Thespis Insults the Gods by Jeff Provine
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insulted the Gods. Since the dawn of language, and perhaps before with
simple hand gestures, mankind had performed the art of storytelling. Great
hunts, tragic tales of lovers, and, most importantly, the epics of the
gods all served as material to be related to one another and the younger
generations for entertainment and moral instruction.
Storytelling among the ancient Greeks evolved out of the chanting of
priests to become a more secular chorus, telling the tales of great men
and gods, especially Dionysus, the patron of the art.
According to ancient manuscripts studied by modern historians, some
2500 years ago, a creative Greek by the name of Thespis of Icaria
attempted to introduce "acting" to western civilization. Rather than
singing from the chorus or as a solo storyteller, Thespis stepped alone in
the amphitheater and sang from behind a mask as if he were Dionysus
himself. The audience was struck, unsure quite what to think until an
elder from the front stood and called, "Blasphemer!"
Thespis was obviously not Dionysus, and portraying himself to be an avatar
of a god was a strict crime of sacrilege. He was taken before the Athenean
court, given fair trial, and exiled from the city for fear that the gods
would instigate a plague or bad fortune in a city allowing such arrogance.
Thespis disappears from history, and acting would forever be a distasteful
action among the European peoples.
Storytelling, however, flourished. During the republic and empire of Rome,
satyr songs would give long, satirical descriptions of modern life in rich
verse. Bards and monks relating the story of the Passion delighted
audiences throughout the Middle Ages. As Europeans began to explore and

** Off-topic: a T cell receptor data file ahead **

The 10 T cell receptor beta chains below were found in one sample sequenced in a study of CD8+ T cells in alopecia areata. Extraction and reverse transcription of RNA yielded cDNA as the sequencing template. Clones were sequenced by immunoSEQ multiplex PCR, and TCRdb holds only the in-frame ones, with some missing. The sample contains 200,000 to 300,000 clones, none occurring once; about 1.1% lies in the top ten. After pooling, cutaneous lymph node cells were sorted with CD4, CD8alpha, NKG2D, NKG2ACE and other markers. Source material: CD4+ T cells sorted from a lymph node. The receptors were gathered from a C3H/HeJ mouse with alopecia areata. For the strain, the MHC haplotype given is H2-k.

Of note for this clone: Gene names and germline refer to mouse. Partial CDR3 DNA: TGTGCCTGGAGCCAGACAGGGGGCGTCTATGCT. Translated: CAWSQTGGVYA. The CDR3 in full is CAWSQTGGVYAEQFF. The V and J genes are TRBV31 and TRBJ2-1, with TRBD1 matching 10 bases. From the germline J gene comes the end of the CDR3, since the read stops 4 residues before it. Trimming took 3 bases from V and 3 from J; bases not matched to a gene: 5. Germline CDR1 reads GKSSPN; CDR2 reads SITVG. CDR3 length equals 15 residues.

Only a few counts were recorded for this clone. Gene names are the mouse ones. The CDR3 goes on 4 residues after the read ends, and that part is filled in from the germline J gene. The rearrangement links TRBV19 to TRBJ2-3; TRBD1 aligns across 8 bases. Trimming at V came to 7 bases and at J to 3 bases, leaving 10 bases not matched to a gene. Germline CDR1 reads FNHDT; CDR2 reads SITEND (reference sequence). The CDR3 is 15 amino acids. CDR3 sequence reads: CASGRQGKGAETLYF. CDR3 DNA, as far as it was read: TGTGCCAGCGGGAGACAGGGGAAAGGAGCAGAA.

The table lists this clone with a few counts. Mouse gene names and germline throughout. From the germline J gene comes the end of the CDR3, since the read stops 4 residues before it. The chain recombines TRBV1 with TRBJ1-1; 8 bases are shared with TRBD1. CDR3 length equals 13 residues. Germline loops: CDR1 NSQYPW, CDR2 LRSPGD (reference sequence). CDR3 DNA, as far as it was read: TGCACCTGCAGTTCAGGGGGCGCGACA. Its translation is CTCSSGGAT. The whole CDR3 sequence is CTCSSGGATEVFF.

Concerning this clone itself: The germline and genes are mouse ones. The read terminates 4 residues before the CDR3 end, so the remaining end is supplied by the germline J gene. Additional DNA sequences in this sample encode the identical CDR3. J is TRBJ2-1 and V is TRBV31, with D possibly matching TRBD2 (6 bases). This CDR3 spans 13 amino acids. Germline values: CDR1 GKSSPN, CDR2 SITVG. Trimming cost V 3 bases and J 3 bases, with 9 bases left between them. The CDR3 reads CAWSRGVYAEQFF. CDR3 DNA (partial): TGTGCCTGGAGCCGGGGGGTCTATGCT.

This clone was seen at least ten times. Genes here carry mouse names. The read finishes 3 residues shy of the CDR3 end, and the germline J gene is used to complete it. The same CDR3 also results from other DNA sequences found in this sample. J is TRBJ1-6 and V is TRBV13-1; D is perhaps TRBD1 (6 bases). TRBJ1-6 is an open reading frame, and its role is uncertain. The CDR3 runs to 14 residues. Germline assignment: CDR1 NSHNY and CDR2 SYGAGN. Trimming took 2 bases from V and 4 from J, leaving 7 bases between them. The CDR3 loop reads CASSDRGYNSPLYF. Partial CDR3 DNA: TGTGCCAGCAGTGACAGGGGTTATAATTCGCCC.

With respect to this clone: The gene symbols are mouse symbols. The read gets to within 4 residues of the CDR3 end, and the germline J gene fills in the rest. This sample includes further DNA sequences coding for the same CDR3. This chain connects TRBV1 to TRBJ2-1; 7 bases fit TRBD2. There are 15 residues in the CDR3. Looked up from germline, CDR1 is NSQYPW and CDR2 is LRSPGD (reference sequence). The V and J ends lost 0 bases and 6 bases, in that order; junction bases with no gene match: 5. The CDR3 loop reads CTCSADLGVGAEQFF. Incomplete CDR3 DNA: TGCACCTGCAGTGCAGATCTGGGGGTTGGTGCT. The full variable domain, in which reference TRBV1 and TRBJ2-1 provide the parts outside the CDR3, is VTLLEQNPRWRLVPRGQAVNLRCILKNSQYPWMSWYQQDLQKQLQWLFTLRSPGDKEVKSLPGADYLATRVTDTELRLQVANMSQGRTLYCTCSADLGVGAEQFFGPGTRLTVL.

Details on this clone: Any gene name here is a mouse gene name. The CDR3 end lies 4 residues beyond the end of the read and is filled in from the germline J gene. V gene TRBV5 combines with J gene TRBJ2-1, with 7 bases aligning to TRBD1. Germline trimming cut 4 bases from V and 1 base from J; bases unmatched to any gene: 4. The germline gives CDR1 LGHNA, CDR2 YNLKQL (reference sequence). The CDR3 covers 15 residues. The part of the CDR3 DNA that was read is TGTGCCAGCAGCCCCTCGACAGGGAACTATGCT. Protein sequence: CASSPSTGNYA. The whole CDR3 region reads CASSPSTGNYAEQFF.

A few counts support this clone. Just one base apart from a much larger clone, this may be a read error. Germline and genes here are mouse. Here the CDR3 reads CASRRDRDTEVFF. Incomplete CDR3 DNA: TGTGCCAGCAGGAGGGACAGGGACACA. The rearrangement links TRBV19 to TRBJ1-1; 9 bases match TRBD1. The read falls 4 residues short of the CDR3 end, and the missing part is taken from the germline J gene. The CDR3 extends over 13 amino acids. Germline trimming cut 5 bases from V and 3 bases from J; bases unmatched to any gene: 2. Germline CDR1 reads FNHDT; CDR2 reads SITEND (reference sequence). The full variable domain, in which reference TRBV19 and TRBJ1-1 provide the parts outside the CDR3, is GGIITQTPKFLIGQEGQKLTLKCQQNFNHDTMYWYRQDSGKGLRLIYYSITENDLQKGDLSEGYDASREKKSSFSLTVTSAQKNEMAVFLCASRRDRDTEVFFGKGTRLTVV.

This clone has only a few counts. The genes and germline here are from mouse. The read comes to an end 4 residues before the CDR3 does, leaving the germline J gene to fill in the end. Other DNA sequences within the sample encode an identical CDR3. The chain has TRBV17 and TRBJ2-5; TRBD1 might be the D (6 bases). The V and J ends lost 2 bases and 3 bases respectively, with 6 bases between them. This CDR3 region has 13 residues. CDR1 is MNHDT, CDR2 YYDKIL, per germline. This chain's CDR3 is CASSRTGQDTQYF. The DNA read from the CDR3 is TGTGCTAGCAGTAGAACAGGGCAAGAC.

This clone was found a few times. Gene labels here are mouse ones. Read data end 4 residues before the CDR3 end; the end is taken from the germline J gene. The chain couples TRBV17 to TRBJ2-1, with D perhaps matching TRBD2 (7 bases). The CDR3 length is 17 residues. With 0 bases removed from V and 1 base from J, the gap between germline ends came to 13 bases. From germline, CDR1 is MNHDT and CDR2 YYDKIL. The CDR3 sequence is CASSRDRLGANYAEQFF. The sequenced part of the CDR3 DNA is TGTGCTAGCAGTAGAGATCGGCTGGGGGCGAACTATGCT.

colonize other peoples, they encountered new types of storytelling such as
the shadow play of Japan and the body-language of dance among Southeast
Asian and Polynesian peoples, many of which would find their places among
European theater. Other arts, such as Japanese kabuki and African
mask-dances would be frowned upon as barbaric and arrogant lies where
"actors" portrayed themselves as true people or even spirits.
It would not be until the invention of the motion-picture camera that
acting would return to the view of the western world. Originally, the
camera was used to capture important events such as the funeral march of
royalty or shocking images like staged train crashes. Through the work of
French and later German "directors", a new style of voyeurism would be
shown as people invisibly watched the lives of others. Reality films would
gradually fade as "fakies", scripted and acted fictional accounts would be
recorded and shown. Initially as scandalous as the acting of Thespis,
counter-culture would embrace the stories, and its significance would
eventually gain some recognition among the populace at large along the
same lines of modern dance and lyric-less poetry.
Even in today's forward-thinking times, fakies are viewed as morally
questionable, not necessarily evil, but not as genuine of an entertainment
as a well told story.
says in reality according to the writings of Aristotle and others,
Thespis was well received in his first-person portrayals, even of Dionysus.
He spread his fame, as well as the new style of portraying characters
through various masks, traveling in a wagon throughout Greece. Third-person
storytelling, while still significant, takes a supporting role to acting on
stage or film. To view guest historian's comments on this post please visit
Today in Alternate History web site.
Jeff Provine, Guest Historian of
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